Fisheries and boro cultivation 

West Bengal ranks first in rice cultivation and contributes 14 percent of the total production in the country. Boro rice, the rice sown in winter and harvested in summer, is one of the major crops of the state. Water is drawn from the wetlands/beels through lift irrigation pumps for irrigating boro paddy in the adjacent land. As a result, during summer season, the water level goes down drastically, causing water quality to deteriorate. Therefore, the fishers consider the period between the onset of summer (March) till the arrival of monsoon (August) as the ‘fallow period’.

Jute retting and wetland  fisheries

Wetlands are also used for jute retting. The practice is abusive or deteriorative and is detrimental to wetland fisheries. At the onset of monsoon, wetlands are commonly used for jute retting. The practice deteriorates water quality considerably because of the release of obnoxious gases and the sudden rise in organic load, which render wetlands unsuitable for fisheries. 

Lack of awareness in the use of sustainable fish production system: Enclosure technique, called pen culture, can do wonders in wetland fisheries development in West Bengal, but it is not adopted due to lack of awareness among wetland fishers.

Governance and institutional arrangements: Wetlands are very unique natural resources which provide a wide variety of benefits to the society. Such open water resources are used by multiple stakeholders. Overlapping interest and conflict often lead to chaos. Wetlands are extremely important ecosystem in terms of fish abundance, diversity and productivity. Many important fish species use wetlands for shelter and as a breeding and feeding ground. Scientific management of the wetlands is necessary for the conservation of biodiversity as well as for supporting the livelihood of fishers. But, a lack of proper governance mechanisms and institutional arrangements for sustainable use of wetlands and scientific management also impede the growth of wetland fisheries. Moreover, leasing policy of the beels become a threat of fishermen cooperative societies as the lease amount is very high.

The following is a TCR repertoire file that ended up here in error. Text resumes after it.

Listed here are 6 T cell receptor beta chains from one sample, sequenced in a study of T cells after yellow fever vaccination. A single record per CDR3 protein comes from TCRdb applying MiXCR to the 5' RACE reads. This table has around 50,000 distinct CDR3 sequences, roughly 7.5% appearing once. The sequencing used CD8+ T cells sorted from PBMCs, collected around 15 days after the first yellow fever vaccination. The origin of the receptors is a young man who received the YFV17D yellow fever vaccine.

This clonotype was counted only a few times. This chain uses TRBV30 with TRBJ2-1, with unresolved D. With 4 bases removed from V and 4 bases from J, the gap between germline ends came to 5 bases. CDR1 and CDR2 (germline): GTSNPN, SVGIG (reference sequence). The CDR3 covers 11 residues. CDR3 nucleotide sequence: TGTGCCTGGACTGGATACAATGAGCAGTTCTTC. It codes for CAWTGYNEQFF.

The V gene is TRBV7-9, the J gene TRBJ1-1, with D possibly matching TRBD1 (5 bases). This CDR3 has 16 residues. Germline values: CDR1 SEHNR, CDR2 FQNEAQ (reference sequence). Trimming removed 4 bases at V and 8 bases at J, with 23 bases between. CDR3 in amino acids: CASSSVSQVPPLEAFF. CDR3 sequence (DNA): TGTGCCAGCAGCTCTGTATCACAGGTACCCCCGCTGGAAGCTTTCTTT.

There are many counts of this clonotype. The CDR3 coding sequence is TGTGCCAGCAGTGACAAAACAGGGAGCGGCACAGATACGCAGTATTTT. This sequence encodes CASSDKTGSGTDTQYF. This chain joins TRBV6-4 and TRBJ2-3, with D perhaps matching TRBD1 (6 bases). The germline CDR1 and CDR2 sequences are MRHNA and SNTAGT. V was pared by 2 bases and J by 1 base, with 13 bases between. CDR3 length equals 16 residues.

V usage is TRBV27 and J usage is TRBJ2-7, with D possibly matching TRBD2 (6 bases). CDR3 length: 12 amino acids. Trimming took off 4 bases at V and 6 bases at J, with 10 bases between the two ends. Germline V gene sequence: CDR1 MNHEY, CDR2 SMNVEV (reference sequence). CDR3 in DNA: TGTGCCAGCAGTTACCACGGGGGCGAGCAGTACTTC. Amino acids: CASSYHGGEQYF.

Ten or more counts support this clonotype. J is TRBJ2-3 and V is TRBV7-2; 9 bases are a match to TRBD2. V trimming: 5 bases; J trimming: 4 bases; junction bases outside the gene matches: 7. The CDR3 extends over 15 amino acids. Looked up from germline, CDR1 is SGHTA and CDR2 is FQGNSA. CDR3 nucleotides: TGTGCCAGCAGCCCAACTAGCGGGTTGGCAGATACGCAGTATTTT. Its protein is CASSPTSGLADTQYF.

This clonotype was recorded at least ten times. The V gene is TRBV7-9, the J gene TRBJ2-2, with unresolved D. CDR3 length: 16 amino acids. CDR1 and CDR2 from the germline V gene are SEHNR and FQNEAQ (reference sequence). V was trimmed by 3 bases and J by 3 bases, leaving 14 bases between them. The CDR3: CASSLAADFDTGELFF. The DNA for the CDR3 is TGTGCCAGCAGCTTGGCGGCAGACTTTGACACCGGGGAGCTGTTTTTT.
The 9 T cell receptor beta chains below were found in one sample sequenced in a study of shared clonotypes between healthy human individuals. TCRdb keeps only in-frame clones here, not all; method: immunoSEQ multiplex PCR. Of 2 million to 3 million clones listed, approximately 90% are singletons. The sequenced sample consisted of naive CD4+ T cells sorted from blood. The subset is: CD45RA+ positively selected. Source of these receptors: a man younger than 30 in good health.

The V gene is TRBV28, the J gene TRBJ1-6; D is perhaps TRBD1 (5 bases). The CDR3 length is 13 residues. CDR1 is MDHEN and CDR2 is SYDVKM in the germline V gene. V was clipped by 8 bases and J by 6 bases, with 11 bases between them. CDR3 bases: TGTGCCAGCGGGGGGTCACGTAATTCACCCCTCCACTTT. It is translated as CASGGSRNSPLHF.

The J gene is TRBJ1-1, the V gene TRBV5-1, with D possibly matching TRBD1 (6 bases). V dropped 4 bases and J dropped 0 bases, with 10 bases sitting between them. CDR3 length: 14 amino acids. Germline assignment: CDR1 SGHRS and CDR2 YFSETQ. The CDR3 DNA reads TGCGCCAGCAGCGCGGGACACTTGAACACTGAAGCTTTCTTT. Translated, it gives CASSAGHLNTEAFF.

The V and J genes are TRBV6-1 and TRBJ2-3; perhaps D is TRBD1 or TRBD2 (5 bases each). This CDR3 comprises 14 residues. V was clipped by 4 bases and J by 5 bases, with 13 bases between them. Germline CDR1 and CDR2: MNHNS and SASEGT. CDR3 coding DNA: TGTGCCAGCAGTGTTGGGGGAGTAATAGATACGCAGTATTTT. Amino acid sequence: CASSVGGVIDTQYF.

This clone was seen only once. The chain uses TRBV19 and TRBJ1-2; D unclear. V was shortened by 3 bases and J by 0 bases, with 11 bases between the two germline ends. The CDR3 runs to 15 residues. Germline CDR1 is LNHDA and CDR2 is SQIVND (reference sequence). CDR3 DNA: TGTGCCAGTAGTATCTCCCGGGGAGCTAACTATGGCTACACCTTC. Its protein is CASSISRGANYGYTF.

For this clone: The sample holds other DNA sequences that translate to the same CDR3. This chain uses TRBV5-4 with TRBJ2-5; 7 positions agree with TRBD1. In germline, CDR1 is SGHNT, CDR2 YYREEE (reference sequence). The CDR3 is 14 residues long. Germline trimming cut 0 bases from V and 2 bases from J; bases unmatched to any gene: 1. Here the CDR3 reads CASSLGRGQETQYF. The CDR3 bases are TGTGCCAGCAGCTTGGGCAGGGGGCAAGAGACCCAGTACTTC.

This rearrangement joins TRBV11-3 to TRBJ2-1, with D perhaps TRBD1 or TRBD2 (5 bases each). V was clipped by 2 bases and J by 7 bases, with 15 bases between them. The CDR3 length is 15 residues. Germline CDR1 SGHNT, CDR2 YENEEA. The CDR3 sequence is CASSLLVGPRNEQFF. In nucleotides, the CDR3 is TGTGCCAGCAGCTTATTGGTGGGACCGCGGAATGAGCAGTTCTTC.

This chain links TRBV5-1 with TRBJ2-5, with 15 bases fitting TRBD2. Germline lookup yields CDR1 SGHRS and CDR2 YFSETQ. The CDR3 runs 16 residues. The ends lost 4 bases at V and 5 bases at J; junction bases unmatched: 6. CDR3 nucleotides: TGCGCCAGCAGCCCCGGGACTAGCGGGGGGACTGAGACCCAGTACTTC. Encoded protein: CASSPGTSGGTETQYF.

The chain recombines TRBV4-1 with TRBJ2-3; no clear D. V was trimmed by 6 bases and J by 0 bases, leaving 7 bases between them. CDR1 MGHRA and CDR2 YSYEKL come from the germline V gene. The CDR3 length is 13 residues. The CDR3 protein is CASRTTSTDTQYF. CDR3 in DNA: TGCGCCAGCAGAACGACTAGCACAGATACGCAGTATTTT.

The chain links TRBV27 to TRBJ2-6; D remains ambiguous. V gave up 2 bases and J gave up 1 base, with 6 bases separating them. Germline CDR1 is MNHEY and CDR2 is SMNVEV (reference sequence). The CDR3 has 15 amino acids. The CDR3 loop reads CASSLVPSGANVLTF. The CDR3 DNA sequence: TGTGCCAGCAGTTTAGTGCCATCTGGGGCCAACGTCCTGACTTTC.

Strategies to overcome the issues

Developmental activities are important for a nation but there is a need to redesign the strategy and approach to help our rural society to march on the desired path of development.

Conflict around wetland use can be resolved through local self governance, technological intervention and infrastructure improvement to increase water in the wetland. Organising regular meetings, frequent inspections and guidance by the agriculture, irrigation and fishery experts to improve the situation can also help resolve the conflicts. The use of centrally-funded scheme like MGNREGA should be encouraged. Improved jute retting and extraction technology can also minimise conflicts. 

More outreach activities are necessary to reach everyone involved. More number of field training and demonstrations are needed to build awareness and skills around the use of sustainable wetland management tools among stakeholders to bridge the knowledge/skill gap existing in the sector. 

Wetlands are governed by different agencies and are used by different stakeholders. Therefore, central management and monitoring are ways to ensure effective governance. Strong monitoring system is essential as wetlands are very dynamic--changing annually, sometimes even monthly or daily.